P.S. – Wrote this comment to buy you another $5 latte. Your welcome.

  2. The speed of the computer is not an issue at all. The only problem with a slow speed is that it will take a print longer to finish. A 1MHz processor isn’t a slow as you might think. But it helps to think more outside of the box. Where a modern computer could generate the stepperpulses realtime at crazy speeds (output through lpt, like with Mach3, my own selfmade 3d printer uses that software, works like a charm), the CBM could not… but think out of the box. If you use a 555 (yeah!!!) in combination with some counting logic and latches, you could let the CBM load the latch, let the external logic do the counting (stepper pulsing) until the desired value has been reached. Then give the CBM a signal and load the new value. So instead of shifting out 256 clock pulses you only send out an 8-bit digital value, which could be done MANY times per second. But again, I doubt if it is really needed. So anyway, slow is true but is doesn’t have to be the problem that stops the project.

    As mentioned in the article, storing the file that needs to be printed is the real problem. But a pet can be connected to a diskdrive. If it was a 8250 which can hold 500Kbytes per side, it has 2 double sided drives, so you could store 2MByte without swapping disks (so you could leave the printer printing unattended). A 2MB file gives you enough storage room to print small but practical projects. Using an SD-card is therefore much more convenient. Because a CBM with a harddisk of that same period, only gave you less then 7.5 MBytes. If the file was spread over multiple disk, use as many as you’d like, the the sky is the limit… and be honest… who leaves his printer unattended for long periods of times. I’m always near the machine, listening for it’s noise, waiting for it’s input, ready to wipe the printer dripping “nose”.
    Anyway, I like the method of this project, to copy the simple layers in order to reduce the filesize. A crude but effective workaround.

    Are ther emore photos available of the setup / the machine?

    PS: I have many types of Commodore computers and like to develop hardware and programs for it. It is a very fun challenge to make these machines do the unexpected. Build devices with modern components and do things that were unimaginable or way too expensive in the time these machines ruled the world. So I really dig these kind of projects, thanks for posting.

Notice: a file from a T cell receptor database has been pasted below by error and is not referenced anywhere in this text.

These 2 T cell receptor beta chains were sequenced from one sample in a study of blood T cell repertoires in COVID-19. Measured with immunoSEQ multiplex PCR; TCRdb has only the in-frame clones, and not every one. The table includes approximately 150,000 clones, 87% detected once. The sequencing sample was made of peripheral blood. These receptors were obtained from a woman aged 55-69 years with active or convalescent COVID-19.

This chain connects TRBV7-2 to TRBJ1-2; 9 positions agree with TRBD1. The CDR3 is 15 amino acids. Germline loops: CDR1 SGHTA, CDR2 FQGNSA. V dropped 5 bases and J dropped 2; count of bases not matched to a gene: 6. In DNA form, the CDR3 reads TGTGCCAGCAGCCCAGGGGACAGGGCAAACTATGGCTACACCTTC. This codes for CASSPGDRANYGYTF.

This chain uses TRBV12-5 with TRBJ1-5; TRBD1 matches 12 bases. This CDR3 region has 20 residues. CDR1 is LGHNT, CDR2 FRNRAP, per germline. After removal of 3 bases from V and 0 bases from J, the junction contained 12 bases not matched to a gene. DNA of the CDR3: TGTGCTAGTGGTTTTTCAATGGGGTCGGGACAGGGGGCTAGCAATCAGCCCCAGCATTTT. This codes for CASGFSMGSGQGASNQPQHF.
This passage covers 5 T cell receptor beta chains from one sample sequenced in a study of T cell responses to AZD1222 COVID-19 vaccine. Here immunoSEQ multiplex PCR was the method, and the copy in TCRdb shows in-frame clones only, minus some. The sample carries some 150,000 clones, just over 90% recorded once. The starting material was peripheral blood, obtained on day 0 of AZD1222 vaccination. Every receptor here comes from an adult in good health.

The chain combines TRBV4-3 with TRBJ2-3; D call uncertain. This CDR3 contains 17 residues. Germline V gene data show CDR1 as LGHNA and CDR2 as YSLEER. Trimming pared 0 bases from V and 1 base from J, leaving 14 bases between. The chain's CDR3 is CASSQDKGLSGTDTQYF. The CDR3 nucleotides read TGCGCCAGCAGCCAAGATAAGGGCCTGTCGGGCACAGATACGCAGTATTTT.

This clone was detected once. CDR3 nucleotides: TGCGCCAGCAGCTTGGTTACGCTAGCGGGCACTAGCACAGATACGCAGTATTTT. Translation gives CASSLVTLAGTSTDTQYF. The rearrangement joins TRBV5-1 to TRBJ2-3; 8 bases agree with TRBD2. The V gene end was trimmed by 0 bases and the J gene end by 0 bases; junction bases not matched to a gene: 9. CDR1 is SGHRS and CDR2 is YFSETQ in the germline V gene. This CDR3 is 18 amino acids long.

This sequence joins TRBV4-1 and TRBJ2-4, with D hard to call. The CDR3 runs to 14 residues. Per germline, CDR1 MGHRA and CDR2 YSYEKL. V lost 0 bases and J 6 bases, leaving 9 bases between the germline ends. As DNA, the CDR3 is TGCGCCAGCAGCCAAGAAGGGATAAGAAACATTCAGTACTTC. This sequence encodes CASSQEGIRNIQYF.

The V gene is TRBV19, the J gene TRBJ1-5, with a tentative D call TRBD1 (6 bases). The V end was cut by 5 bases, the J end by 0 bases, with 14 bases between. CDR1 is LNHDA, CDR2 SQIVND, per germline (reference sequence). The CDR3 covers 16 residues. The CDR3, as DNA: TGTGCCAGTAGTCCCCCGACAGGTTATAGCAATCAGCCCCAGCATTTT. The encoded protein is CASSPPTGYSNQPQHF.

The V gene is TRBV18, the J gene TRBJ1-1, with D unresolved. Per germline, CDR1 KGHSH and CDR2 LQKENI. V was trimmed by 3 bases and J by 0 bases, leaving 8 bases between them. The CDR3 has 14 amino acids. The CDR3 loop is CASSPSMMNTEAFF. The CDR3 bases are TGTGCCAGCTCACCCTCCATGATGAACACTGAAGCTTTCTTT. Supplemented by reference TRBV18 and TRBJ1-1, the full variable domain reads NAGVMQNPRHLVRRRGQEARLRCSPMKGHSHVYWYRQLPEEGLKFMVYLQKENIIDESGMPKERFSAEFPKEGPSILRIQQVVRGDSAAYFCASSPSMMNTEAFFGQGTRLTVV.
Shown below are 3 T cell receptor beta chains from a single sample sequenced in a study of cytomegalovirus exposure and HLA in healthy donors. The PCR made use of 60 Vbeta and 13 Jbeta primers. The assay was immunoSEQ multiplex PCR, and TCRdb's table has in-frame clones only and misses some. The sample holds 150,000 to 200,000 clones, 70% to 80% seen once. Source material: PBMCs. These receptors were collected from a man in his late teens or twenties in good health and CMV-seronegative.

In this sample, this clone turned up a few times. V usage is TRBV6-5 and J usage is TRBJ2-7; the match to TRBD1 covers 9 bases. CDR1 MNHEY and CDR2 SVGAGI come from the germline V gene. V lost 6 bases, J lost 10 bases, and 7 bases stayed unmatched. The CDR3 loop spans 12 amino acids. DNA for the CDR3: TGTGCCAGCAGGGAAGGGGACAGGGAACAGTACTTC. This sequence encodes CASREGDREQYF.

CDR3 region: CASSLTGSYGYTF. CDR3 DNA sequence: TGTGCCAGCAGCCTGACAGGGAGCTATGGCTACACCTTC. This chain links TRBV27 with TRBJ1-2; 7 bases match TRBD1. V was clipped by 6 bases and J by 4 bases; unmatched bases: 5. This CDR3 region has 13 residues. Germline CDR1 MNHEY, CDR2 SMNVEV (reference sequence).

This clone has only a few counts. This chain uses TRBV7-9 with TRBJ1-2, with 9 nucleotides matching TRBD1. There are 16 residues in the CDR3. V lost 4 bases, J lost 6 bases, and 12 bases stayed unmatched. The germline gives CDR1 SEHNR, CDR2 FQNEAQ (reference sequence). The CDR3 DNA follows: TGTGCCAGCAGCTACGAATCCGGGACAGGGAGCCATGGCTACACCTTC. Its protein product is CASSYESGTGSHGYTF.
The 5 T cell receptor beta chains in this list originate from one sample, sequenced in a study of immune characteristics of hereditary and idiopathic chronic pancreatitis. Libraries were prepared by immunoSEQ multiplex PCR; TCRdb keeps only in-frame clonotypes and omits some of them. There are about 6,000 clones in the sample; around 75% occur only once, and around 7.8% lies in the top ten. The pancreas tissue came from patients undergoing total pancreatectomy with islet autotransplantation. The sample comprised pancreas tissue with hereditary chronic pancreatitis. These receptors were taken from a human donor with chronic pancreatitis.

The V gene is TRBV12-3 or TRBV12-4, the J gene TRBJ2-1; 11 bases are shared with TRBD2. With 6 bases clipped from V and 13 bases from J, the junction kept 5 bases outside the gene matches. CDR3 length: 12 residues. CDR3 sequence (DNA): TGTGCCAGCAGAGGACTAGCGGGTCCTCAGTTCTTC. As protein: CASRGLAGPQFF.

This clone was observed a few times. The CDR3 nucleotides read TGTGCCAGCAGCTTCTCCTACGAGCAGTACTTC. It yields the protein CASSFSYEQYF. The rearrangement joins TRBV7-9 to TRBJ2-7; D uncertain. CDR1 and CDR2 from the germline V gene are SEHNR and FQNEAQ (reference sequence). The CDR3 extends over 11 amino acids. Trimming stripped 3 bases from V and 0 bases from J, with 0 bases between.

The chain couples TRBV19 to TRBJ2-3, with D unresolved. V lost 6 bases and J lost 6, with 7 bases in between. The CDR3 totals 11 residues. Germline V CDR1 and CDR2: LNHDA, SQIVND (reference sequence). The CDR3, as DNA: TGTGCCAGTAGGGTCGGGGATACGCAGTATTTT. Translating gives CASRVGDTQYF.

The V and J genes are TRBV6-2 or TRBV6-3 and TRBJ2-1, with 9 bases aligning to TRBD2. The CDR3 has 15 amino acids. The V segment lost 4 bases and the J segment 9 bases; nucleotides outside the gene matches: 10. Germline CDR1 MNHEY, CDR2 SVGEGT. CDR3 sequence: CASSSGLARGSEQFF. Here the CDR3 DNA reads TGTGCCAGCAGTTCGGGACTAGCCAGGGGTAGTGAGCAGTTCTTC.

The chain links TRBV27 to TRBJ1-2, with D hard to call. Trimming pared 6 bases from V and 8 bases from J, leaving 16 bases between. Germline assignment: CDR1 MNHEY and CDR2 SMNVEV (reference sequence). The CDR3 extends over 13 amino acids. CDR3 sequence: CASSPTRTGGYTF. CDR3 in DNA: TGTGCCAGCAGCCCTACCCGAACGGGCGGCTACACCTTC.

1. which isn’t impossible, but I think that you get the point. A 555 may not be the best choice for a clock source, but a much faster clock divided by presetable counter can do the job. Certainly, not as easy as generating the pulses directly from the computer, but no rocket science either. Depending on the acceptable error this could be it. There are more then one solution to this problem.

        1. You’d basically be implementing the line algorithm in hardware.

          The system would essentially consist of two registers for the number of steps in X and Y directions, and two registers to set their stepping rates individually, and then double that for a command buffer so you don’t glitch or have to stop when issuing a new command.

          And it still wouldn’t do curves without issuing a new command every other cycle at worst. It’d be easier, less complex and cheaper, to just add another 6502 to handle the stepping.

        1. Yah but it was a problem similar to raytracing, and therefore visualisation, rather than just design by numbers. Polyganal net type renders could be done somewhat earlier.

  3. I remember first reading about them in the late 80’s in Radio Electronics. They were referred to as “Santa Claus Machines” in an article that described the early STL process.

  4. I guess what really took long is not the 3D printer itself. The most difficult at the time was probably the CAD for 3D modelling. Remember how the European symbols for logical gates became rectangular at the time early CAD for graphical schematic showed up…

  5. If I were trying to do 3d printing on an 8 bit system, I don’t think I would try to store a traditional 3d model. Rather, I’d try to have a mathematical formula that generated each layer on the fly as a set of differential movements of the printhead. Some objects would be easier to make than others, so builds would probably be split into multiple parts that could be rendered easily. Essentially, each part would be a single extrude, loft, or revolve operation. I think this could be done in real time, but if not, it could be calculated like a raster on a scanline-by-scanline basis.

  6. They used motion controllers with local memory. The 3D code was dumped to the 3D printer via RS232C, using the controller’s memory as a print buffer.

    The motion controller did the heavy lifting to calculate things like curve interpolation. The computer was pretty much the “dummy end” of the process, it didn’t have to do the number crunching.

    In other words, early 3D printing was a lot like early CNC machining.

  7. The first time I saw a 3D printer was on an old rerun of Arthur C. Clark’s “Mysterious World” back in the early ’90s, and it was actually a stereolithography machine. I’m sure they used something like a PDP-11, as opposed to a PET though.